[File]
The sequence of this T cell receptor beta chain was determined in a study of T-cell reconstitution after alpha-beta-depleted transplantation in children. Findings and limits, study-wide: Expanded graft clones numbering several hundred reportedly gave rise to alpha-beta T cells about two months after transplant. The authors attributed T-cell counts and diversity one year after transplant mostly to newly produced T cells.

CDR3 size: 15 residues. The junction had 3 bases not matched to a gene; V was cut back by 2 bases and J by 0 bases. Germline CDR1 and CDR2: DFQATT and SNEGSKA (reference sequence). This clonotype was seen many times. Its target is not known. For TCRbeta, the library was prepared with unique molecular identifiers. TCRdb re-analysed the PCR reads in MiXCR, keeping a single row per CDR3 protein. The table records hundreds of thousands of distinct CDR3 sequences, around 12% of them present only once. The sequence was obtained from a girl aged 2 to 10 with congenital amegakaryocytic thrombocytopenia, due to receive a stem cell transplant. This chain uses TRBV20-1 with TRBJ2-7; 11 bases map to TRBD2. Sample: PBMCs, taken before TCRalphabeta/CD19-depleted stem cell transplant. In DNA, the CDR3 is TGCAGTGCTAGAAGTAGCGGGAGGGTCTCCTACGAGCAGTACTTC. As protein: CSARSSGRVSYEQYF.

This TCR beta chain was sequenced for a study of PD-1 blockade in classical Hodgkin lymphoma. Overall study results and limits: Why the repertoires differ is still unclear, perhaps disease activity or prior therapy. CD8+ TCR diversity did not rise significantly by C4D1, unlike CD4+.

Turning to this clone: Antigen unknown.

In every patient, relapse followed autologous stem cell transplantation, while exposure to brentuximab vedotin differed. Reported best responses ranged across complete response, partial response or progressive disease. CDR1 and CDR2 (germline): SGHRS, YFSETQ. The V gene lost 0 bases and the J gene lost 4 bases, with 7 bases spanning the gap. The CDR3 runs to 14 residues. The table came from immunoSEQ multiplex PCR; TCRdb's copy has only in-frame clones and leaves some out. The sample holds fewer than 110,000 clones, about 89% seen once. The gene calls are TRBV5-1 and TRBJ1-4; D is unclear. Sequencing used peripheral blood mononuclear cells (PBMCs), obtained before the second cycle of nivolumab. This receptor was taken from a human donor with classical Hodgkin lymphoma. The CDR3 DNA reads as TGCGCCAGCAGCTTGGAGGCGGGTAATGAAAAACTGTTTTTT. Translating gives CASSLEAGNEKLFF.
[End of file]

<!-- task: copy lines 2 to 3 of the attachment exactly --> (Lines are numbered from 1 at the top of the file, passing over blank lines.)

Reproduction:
CDR3 size: 15 residues. The junction had 3 bases not matched to a gene; V was cut back by 2 bases and J by 0 bases. Germline CDR1 and CDR2: DFQATT and SNEGSKA (reference sequence). This clonotype was seen many times. Its target is not known. For TCRbeta, the library was prepared with unique molecular identifiers. TCRdb re-analysed the PCR reads in MiXCR, keeping a single row per CDR3 protein. The table records hundreds of thousands of distinct CDR3 sequences, around 12% of them present only once. The sequence was obtained from a girl aged 2 to 10 with congenital amegakaryocytic thrombocytopenia, due to receive a stem cell transplant. This chain uses TRBV20-1 with TRBJ2-7; 11 bases map to TRBD2. Sample: PBMCs, taken before TCRalphabeta/CD19-depleted stem cell transplant. In DNA, the CDR3 is TGCAGTGCTAGAAGTAGCGGGAGGGTCTCCTACGAGCAGTACTTC. As protein: CSARSSGRVSYEQYF.

This TCR beta chain was sequenced for a study of PD-1 blockade in classical Hodgkin lymphoma. Overall study results and limits: Why the repertoires differ is still unclear, perhaps disease activity or prior therapy. CD8+ TCR diversity did not rise significantly by C4D1, unlike CD4+.